Exhibit 1: Chinese travelers are increasingly planning their trips socially

Question: Who planned the itinerary?

Source: Chinese Traveler Survey 12/2015, Chinese Traveler Survey 3/2017, Chinese Traveler Survey 11/2018, Oliver Wyman analysis

Exhibit 2: Chinese travelers travel less for shopping and more for sightseeing, particularly for city views/local culture

Question: What was the primary purpose of your last trip (rank up to three)? – Top three purposes

Source: Chinese Traveler Survey 12/2015, Chinese Traveler Survey 3/2017, Chinese Traveler Survey 11/2018, Oliver Wyman analysis

Exhibit 3: Average trip spend decreased along with shopping spend

Question: How much did you spend on this trip to (Generated Location) in each of the following categories?

Source: Chinese Traveler Survey 12/2015, Chinese Traveler Survey 3/2017, Chinese Traveler Survey 11/2018, Oliver Wyman analysis


Chinese travelers were once known to “mai, mai, mai” (“buy, buy, buy”) while abroad, but the once-central role of shopping in Chinese travel has been fading. For the first time in our survey, fewer than half the respondents cited shopping in their top three reasons for traveling overseas, and only 7 percent cited it as number one. For the second year running, Chinese travelers reported spending less on shopping year on year. The share of a trip’s budget devoted to shopping fell below one-third, with decreases in the amounts spent on shopping for resale, for other people, and for the travelers themselves (Exhibit 3). For some destinations, however – including Italy, Macau, and Korea – shopping still plays a large role.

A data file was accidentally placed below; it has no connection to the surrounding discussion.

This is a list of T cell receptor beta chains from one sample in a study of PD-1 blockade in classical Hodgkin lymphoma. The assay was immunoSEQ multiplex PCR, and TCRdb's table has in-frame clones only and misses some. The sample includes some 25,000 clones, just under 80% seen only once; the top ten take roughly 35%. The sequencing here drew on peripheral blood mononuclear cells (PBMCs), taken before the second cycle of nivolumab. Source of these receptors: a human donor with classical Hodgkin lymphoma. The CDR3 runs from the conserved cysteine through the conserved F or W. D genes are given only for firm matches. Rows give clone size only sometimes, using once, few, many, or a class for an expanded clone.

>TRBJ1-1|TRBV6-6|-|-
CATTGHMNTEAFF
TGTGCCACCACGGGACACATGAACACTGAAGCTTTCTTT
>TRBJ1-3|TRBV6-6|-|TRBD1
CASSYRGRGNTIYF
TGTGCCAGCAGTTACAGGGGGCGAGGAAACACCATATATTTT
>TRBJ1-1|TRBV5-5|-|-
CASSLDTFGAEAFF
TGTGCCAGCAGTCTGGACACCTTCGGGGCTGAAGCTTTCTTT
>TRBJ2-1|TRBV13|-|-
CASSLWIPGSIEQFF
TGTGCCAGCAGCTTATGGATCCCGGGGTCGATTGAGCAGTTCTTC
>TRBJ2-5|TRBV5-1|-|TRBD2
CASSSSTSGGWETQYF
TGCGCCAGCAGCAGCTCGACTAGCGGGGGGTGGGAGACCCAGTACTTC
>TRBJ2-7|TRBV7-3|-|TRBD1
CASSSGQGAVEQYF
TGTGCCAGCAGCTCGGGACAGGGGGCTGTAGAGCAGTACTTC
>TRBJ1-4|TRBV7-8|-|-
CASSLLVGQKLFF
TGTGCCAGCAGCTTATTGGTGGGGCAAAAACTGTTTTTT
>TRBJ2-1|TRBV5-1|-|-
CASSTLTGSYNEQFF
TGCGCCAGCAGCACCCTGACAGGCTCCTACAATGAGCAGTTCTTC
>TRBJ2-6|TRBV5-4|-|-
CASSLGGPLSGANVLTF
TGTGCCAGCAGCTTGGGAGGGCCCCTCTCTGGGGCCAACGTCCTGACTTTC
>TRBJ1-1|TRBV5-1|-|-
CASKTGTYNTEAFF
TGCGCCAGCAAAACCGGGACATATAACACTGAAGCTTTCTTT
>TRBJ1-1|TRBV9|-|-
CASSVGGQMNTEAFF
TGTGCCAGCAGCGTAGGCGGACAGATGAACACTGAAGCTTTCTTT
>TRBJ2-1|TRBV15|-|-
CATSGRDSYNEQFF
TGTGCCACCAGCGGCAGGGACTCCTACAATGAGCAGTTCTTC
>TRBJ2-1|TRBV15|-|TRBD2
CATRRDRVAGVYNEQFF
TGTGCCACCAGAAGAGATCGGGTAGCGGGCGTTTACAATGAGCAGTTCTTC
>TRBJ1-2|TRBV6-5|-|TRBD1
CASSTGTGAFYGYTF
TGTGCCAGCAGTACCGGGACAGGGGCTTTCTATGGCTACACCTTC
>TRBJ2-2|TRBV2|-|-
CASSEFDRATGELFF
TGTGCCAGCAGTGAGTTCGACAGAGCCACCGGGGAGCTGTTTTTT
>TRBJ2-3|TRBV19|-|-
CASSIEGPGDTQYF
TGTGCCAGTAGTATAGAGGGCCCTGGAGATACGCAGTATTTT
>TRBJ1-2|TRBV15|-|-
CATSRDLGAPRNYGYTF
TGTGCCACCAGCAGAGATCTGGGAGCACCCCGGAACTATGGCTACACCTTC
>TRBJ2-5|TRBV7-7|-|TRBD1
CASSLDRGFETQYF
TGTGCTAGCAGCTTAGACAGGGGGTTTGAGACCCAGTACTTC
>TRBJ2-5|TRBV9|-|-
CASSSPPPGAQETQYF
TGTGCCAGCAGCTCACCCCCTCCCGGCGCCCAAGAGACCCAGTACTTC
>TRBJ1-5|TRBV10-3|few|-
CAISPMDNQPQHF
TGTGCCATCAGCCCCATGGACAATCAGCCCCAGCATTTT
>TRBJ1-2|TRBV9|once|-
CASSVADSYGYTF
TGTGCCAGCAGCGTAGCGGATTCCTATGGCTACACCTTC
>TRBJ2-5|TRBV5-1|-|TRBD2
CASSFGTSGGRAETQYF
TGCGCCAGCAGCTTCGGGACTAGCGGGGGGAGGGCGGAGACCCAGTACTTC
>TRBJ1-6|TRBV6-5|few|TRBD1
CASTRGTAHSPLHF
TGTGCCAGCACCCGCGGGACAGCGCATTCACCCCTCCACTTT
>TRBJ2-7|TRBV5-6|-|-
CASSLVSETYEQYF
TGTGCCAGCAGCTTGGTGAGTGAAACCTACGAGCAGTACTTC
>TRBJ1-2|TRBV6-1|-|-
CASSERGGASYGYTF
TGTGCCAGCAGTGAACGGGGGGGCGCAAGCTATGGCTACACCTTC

The shopping that does take place while traveling is increasingly concentrated in duty-free and tax-refunded channels: Our sample reported spending more than 50 percent of their shopping budgets in these. Local brands and products are increasingly a focus of shopping while abroad, with one-third of respondents saying they choose to shop where they can find many local brands and products, a significant increase over the previous year. Social factors are key to deciding what people buy and where. As Exhibit 4 shows, recommendations from friends and family, review-driven Chinese e-commerce platforms, and social-shopping apps were the three most-cited sources of information for shopping while abroad.

Exhibit 4: Shopping influenced by social recommendations and digital sources

Sources of information, 2018 – percent of respondents
2016: N=1,750
2018: N=2,000

Question: Before your trip to (Generated Location), which of the following information channels did you consult to decide what to buy?
Source: Chinese Traveler Survey 12/2015, Chinese Traveler Survey 11/2018, Oliver Wyman analysis


If shopping no longer drives Chinese tourism, what does? The answer is social experiences. Sightseeing and recreation are the most-cited reasons for travel (Exhibit 5). A key need for Chinese travelers while abroad is to create “shareable” memories – for example, photos of an authentic local meal or of the traveler and their companions in front of a well-known tourist destination.

Exhibit 5: Chinese travelers seek out more authentic experiences

Food and beverage (F&B) preferences while traveling overseas
2018 – percent of respondents
2017: N=2,000 2018: N=2,000

Source: Chinese Traveler Survey 3/2017, Chinese Traveler Survey 11/2018, Oliver Wyman analysis